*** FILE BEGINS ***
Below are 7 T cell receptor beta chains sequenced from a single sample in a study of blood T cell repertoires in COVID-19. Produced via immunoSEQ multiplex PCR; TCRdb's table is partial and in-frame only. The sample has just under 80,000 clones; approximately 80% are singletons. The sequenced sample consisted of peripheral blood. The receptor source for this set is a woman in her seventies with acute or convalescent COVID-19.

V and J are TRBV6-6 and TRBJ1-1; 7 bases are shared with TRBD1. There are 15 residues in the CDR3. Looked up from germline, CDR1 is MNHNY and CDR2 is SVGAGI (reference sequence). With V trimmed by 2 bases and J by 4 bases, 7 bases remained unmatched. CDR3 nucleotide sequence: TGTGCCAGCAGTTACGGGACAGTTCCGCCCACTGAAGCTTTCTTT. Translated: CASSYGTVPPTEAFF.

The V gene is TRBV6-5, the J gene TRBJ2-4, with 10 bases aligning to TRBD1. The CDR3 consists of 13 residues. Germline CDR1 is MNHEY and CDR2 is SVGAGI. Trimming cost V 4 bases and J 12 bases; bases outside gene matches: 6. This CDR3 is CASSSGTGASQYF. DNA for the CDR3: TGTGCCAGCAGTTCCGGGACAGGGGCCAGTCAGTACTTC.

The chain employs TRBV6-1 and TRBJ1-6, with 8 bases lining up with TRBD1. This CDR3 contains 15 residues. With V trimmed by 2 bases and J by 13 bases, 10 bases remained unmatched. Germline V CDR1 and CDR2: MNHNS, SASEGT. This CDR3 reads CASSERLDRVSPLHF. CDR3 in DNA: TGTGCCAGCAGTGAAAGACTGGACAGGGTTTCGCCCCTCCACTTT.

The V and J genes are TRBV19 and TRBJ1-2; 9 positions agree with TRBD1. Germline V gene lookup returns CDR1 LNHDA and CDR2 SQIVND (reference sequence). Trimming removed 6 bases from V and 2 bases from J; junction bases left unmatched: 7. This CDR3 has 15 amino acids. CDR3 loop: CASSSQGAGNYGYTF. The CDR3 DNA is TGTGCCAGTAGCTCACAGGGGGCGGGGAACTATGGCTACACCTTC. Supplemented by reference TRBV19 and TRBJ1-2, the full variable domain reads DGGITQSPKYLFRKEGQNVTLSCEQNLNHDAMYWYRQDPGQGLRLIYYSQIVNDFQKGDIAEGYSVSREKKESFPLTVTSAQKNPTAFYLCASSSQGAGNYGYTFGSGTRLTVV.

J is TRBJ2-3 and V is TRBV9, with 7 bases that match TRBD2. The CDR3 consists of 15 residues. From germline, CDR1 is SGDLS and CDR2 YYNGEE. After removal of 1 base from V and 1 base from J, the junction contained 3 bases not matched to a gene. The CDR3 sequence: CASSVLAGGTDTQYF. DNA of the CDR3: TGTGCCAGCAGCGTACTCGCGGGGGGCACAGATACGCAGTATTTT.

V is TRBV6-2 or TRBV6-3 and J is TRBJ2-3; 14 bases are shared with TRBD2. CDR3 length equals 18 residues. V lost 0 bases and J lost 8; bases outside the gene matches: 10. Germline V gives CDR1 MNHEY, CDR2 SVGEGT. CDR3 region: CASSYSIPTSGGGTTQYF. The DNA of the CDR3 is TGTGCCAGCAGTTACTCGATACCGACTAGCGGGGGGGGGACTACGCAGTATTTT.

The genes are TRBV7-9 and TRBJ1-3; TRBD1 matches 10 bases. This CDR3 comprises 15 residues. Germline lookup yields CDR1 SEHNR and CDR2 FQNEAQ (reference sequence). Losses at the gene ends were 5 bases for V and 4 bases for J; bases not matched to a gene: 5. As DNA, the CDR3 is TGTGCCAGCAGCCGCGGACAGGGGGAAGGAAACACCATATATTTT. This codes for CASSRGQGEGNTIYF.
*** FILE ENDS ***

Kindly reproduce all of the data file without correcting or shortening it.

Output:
Below are 7 T cell receptor beta chains sequenced from a single sample in a study of blood T cell repertoires in COVID-19. Produced via immunoSEQ multiplex PCR; TCRdb's table is partial and in-frame only. The sample has just under 80,000 clones; approximately 80% are singletons. The sequenced sample consisted of peripheral blood. The receptor source for this set is a woman in her seventies with acute or convalescent COVID-19.

V and J are TRBV6-6 and TRBJ1-1; 7 bases are shared with TRBD1. There are 15 residues in the CDR3. Looked up from germline, CDR1 is MNHNY and CDR2 is SVGAGI (reference sequence). With V trimmed by 2 bases and J by 4 bases, 7 bases remained unmatched. CDR3 nucleotide sequence: TGTGCCAGCAGTTACGGGACAGTTCCGCCCACTGAAGCTTTCTTT. Translated: CASSYGTVPPTEAFF.

The V gene is TRBV6-5, the J gene TRBJ2-4, with 10 bases aligning to TRBD1. The CDR3 consists of 13 residues. Germline CDR1 is MNHEY and CDR2 is SVGAGI. Trimming cost V 4 bases and J 12 bases; bases outside gene matches: 6. This CDR3 is CASSSGTGASQYF. DNA for the CDR3: TGTGCCAGCAGTTCCGGGACAGGGGCCAGTCAGTACTTC.

The chain employs TRBV6-1 and TRBJ1-6, with 8 bases lining up with TRBD1. This CDR3 contains 15 residues. With V trimmed by 2 bases and J by 13 bases, 10 bases remained unmatched. Germline V CDR1 and CDR2: MNHNS, SASEGT. This CDR3 reads CASSERLDRVSPLHF. CDR3 in DNA: TGTGCCAGCAGTGAAAGACTGGACAGGGTTTCGCCCCTCCACTTT.

The V and J genes are TRBV19 and TRBJ1-2; 9 positions agree with TRBD1. Germline V gene lookup returns CDR1 LNHDA and CDR2 SQIVND (reference sequence). Trimming removed 6 bases from V and 2 bases from J; junction bases left unmatched: 7. This CDR3 has 15 amino acids. CDR3 loop: CASSSQGAGNYGYTF. The CDR3 DNA is TGTGCCAGTAGCTCACAGGGGGCGGGGAACTATGGCTACACCTTC. Supplemented by reference TRBV19 and TRBJ1-2, the full variable domain reads DGGITQSPKYLFRKEGQNVTLSCEQNLNHDAMYWYRQDPGQGLRLIYYSQIVNDFQKGDIAEGYSVSREKKESFPLTVTSAQKNPTAFYLCASSSQGAGNYGYTFGSGTRLTVV.

J is TRBJ2-3 and V is TRBV9, with 7 bases that match TRBD2. The CDR3 consists of 15 residues. From germline, CDR1 is SGDLS and CDR2 YYNGEE. After removal of 1 base from V and 1 base from J, the junction contained 3 bases not matched to a gene. The CDR3 sequence: CASSVLAGGTDTQYF. DNA of the CDR3: TGTGCCAGCAGCGTACTCGCGGGGGGCACAGATACGCAGTATTTT.

V is TRBV6-2 or TRBV6-3 and J is TRBJ2-3; 14 bases are shared with TRBD2. CDR3 length equals 18 residues. V lost 0 bases and J lost 8; bases outside the gene matches: 10. Germline V gives CDR1 MNHEY, CDR2 SVGEGT. CDR3 region: CASSYSIPTSGGGTTQYF. The DNA of the CDR3 is TGTGCCAGCAGTTACTCGATACCGACTAGCGGGGGGGGGACTACGCAGTATTTT.

The genes are TRBV7-9 and TRBJ1-3; TRBD1 matches 10 bases. This CDR3 comprises 15 residues. Germline lookup yields CDR1 SEHNR and CDR2 FQNEAQ (reference sequence). Losses at the gene ends were 5 bases for V and 4 bases for J; bases not matched to a gene: 5. As DNA, the CDR3 is TGTGCCAGCAGCCGCGGACAGGGGGAAGGAAACACCATATATTTT. This codes for CASSRGQGEGNTIYF.